A Topographical Dictionary of England. Originally published by S Lewis, London, 1848.
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NEWTOWN, a township, in the parish and union of Rothbury, W. division of Coquetdale ward, N. division of Northumberland, 1½ mile (W. S. W.) from Rothbury; containing 57 inhabitants. It is situated on the northern declivity of a ridge of rocks; the streams of the Cowett wells unite here, and, dashing down the steep and passing Tosson mill, are lost in the Coquet, which flows on the north, a short distance from the hamlet. The land is good turnip soil. On the east of the township is the Carterside estate, partly the property of the Duke of Northumberland.
NEWTOWN, a chapelry, in the parish and union of Wem, Whitchurch division of the hundred of North Bradford, N. division of the county of Salop, 3 miles (N. W.) from Wem; containing 79 inhabitants. The chapelry comprises 2638a. 10p., of which the greater portion is arable land. The living is a perpetual curacy; net income, £44; patrons, the Inhabitants. The chapel, consecrated in 1663, and dedicated to King Charles the Martyr, was rebuilt in 1836, at the expense of the principal inhabitants, aided by grants from societies.
Newtown-Linford (All Saints)
NEWTOWN-LINFORD (All Saints), a parish, in the union of Barrow-upon-Soar, hundred of West Goscote, N. division of the county of Leicester, 5½ miles (N. W.) from Leicester; containing 495 inhabitants. It is pleasantly situated at the south corner of Charnwood Forest, in a beautiful valley, surrounded by rich woodlands, and adjoining the park of Broadgate, the ancient seat of the Greys, ancestors of the Earl of Stamford and Warrington, the present proprietor. The inhabitants are principally employed in the very extensive woods. The parish is a lay rectory, belonging to the earl, as lord of the manor of Groby; net income of the minister, £100.
Newtown-Near-Newbury (St. Mary and St. John the Baptist)
NEWTOWN-NEAR-NEWBURY (St. Mary and St. John the Baptist), a parish, in the union of Newbury, hundred of Evingar, Kingsclere and N. divisions of the county of Southampton, 2 miles (S. by E.) from Newbury; containing 246 inhabitants. The living is annexed to the rectory of Burghclere: the tithes have been commuted for £100. 13., and the glebe comprises two acres. The church has been enlarged.
NEW-VILLAGE, an extra-parochial liberty, in the union of Howden, Hunsley-Beacon division of the wapentake of Harthill, E. riding of York, 2½ miles (S. W.) from North Cave; containing 160 inhabitants. It comprises 490 acres of land, which formed part of Walling Fen previous to its inclosure in 1780: the village is a suburb of Newport and New Gilberdike, where are commodious wharfs and several brick and tile yards, on both sides of the Market-Weighton canal. The road from North Cave to Howden passes through.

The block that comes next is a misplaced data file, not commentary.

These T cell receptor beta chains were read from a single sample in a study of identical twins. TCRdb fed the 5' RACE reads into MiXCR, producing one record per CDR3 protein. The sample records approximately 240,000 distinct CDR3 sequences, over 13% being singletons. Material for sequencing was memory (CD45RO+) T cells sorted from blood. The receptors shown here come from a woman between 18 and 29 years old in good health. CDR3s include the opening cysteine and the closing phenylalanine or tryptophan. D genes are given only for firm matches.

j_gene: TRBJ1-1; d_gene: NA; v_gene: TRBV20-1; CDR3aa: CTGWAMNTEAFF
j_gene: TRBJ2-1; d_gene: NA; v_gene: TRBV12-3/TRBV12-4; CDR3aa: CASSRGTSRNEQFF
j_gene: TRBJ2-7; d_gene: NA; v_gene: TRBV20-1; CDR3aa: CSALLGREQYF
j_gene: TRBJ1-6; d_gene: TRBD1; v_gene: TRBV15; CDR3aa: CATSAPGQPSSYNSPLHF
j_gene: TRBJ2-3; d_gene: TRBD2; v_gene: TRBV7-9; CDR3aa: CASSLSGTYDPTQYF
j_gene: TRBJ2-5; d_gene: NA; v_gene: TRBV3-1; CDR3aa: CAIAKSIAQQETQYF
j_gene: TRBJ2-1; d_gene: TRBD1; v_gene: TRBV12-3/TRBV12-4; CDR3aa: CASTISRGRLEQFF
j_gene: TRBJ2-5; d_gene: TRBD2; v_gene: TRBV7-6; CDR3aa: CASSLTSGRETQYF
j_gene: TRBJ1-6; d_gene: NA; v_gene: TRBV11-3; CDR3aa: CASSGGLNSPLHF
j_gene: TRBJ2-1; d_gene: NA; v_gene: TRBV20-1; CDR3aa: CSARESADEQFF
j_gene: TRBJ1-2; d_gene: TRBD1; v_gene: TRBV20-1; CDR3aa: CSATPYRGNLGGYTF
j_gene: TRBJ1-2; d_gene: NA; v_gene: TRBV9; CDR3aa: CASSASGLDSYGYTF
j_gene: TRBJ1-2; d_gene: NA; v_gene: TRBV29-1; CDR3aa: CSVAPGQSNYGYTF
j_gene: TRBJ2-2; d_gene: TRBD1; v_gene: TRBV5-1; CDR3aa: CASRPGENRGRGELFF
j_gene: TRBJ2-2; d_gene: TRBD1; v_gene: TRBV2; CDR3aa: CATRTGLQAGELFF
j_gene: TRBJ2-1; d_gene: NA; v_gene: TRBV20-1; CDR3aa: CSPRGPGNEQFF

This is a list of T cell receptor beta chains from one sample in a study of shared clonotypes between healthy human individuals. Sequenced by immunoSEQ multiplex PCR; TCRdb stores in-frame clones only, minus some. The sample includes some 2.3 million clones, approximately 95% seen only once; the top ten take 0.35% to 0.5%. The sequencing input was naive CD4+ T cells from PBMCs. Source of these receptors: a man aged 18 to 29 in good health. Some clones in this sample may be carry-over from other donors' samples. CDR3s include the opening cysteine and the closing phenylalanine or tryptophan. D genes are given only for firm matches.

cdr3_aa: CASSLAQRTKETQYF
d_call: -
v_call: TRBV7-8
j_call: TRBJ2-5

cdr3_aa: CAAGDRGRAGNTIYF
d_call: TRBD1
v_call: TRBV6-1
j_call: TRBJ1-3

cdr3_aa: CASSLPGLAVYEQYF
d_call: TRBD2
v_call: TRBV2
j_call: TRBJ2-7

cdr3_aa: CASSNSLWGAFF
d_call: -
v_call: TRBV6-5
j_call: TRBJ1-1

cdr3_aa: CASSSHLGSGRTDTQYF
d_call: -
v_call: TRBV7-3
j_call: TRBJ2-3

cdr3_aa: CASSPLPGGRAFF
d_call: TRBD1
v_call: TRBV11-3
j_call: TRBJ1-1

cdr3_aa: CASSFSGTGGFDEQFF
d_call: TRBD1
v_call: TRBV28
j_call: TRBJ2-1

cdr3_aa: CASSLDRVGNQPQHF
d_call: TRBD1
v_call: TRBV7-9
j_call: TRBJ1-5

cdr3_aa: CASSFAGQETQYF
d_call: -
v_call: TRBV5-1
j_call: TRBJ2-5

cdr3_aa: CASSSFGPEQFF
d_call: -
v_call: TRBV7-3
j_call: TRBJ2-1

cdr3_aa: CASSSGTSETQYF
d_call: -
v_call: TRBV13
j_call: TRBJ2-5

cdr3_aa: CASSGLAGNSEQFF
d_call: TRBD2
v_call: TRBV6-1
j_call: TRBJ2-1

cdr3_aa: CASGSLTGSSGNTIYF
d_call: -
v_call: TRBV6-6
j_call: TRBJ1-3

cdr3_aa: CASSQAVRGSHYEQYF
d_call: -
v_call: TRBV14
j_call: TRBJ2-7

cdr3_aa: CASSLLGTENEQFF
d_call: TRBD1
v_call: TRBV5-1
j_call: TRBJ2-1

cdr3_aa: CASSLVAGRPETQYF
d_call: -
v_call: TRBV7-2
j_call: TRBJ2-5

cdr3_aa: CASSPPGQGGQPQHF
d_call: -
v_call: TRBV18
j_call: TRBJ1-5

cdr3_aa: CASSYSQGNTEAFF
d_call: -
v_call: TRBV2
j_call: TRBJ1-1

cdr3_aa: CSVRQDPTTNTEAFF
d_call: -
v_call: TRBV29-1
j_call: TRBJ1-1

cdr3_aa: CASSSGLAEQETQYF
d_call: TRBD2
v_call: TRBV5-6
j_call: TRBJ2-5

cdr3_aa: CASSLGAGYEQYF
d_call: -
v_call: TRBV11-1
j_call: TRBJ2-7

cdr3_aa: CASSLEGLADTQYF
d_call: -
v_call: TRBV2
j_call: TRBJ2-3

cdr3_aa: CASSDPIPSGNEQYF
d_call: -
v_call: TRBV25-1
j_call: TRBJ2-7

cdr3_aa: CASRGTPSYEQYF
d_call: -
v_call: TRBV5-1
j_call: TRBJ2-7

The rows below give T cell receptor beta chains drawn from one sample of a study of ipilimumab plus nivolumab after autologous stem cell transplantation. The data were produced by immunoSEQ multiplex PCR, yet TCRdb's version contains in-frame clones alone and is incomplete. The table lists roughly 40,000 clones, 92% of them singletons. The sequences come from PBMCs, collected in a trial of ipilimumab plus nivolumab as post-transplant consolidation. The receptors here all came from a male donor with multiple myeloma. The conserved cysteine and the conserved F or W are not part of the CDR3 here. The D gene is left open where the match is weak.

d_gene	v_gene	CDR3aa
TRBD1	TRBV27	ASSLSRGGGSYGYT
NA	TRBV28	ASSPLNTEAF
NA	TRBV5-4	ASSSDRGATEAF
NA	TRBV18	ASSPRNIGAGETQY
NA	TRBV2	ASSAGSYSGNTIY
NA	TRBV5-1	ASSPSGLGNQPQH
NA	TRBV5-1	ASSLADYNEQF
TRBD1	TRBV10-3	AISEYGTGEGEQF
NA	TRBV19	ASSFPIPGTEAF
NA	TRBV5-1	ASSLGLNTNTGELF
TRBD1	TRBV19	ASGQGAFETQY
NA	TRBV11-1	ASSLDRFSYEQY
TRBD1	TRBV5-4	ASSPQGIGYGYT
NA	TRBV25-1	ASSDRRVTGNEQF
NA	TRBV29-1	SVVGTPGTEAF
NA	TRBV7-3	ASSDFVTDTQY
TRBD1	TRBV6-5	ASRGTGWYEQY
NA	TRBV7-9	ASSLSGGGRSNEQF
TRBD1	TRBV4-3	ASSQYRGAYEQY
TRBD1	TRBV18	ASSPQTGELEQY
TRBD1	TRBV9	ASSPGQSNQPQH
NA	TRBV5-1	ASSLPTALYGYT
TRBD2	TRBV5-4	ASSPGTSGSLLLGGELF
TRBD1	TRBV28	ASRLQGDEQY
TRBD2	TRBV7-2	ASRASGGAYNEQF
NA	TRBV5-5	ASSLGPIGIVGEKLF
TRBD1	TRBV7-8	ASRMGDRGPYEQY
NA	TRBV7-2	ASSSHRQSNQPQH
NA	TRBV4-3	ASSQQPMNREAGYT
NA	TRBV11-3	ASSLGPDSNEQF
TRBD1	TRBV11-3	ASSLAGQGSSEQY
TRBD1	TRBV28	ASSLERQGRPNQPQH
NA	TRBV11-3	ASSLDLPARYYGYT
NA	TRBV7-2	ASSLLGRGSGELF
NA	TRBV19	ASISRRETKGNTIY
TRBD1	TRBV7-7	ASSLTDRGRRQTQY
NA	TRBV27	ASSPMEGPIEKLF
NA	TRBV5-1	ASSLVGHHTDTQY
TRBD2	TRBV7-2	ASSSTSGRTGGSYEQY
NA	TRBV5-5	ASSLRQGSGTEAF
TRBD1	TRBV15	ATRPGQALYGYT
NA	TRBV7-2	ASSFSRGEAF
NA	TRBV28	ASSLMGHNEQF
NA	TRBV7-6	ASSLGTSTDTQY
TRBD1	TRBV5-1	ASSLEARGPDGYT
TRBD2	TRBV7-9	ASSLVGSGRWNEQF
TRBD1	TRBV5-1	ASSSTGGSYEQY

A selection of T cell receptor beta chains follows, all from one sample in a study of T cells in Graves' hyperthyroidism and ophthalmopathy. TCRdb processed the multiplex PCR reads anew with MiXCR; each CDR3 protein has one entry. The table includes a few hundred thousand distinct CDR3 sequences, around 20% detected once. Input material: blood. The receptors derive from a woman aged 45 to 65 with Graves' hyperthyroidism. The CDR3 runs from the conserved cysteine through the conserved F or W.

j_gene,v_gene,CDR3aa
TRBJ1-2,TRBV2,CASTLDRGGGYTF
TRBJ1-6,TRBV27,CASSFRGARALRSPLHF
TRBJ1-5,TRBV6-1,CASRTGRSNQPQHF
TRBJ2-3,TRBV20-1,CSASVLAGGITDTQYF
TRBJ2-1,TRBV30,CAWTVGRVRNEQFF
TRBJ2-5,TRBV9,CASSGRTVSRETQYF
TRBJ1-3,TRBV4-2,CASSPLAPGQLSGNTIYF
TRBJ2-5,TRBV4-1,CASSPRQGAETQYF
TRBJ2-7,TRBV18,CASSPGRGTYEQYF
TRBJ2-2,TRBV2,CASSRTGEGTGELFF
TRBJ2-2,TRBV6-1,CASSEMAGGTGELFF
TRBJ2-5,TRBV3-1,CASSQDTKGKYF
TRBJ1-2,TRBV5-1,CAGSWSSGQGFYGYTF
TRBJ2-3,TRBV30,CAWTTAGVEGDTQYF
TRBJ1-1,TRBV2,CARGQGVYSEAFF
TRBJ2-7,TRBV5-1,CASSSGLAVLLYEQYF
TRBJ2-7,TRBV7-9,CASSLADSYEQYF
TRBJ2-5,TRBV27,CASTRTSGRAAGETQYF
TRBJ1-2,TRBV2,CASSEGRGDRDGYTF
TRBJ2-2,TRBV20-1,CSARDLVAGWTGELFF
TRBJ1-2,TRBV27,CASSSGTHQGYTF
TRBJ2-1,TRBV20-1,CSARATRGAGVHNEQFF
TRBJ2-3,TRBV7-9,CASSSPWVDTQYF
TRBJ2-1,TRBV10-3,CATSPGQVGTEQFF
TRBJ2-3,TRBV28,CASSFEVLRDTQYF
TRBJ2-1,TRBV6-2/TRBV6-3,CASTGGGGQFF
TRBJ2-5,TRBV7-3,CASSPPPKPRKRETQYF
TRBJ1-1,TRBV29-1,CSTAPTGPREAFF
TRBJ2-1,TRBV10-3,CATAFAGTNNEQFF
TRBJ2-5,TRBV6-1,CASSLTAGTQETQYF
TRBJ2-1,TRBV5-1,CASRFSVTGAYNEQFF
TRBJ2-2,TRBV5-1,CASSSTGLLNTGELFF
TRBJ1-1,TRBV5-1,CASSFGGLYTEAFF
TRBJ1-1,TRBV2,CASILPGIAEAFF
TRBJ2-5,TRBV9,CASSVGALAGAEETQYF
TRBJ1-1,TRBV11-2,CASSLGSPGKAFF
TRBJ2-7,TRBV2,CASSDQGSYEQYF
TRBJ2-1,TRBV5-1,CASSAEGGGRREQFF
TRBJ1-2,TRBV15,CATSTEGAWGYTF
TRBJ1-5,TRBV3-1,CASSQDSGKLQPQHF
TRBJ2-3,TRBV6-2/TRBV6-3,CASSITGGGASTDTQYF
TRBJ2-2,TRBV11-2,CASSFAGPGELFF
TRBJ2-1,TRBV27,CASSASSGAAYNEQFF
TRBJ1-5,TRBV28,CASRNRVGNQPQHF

Nibley, North (St. Martin)
NIBLEY, NORTH (St. Martin), a parish, in the union of Dursley, Upper division of the hundred of Berkeley, W. division of the county of Gloucester, 2½ miles (N. W.) from Wotton-under-Edge; containing 1305 inhabitants. The parish comprises 3240a. 1r. 27p., of which 132 acres are common land. The manufacture of woollen-cloth was formerly carried on to a great extent, but the mills have been long untenanted, and the trade discontinued. There are some quarries of stone for building, and for repairing the roads. The right to the manor was litigated between the families of Berkeley and Lisle for nearly 200 years, during which William, Lord Berkeley, and Thomas, Lord Lisle, had recourse to arms to decide their right; on May 20th, 1470, the parties met on Nibley Green with their respective followers, amounting to nearly 1000 men, of whom 150 fell in the combat, and amongst them Lord Lisle, who was shot in the mouth with an arrow, which decided the contest. The living is a perpetual curacy; net income, £95; patron, J. Jortin, Esq.; appropriators, the Dean and Canons of Christ-Church, Oxford. The church lately received 60 additional free sittings, the Incorporated Society having granted £50 in aid of the expense. A chapel has been built at the extremity of the parish, by George Bengough, Esq., who appoints a curate, to whom he pays £150 per annum. There is a place of worship for Independents. William Purnell, in 1763, bequeathed £300 for teaching, and an estate for apprenticing, boys; the total annual income is £57. It is said that Tindal the reformer resided here.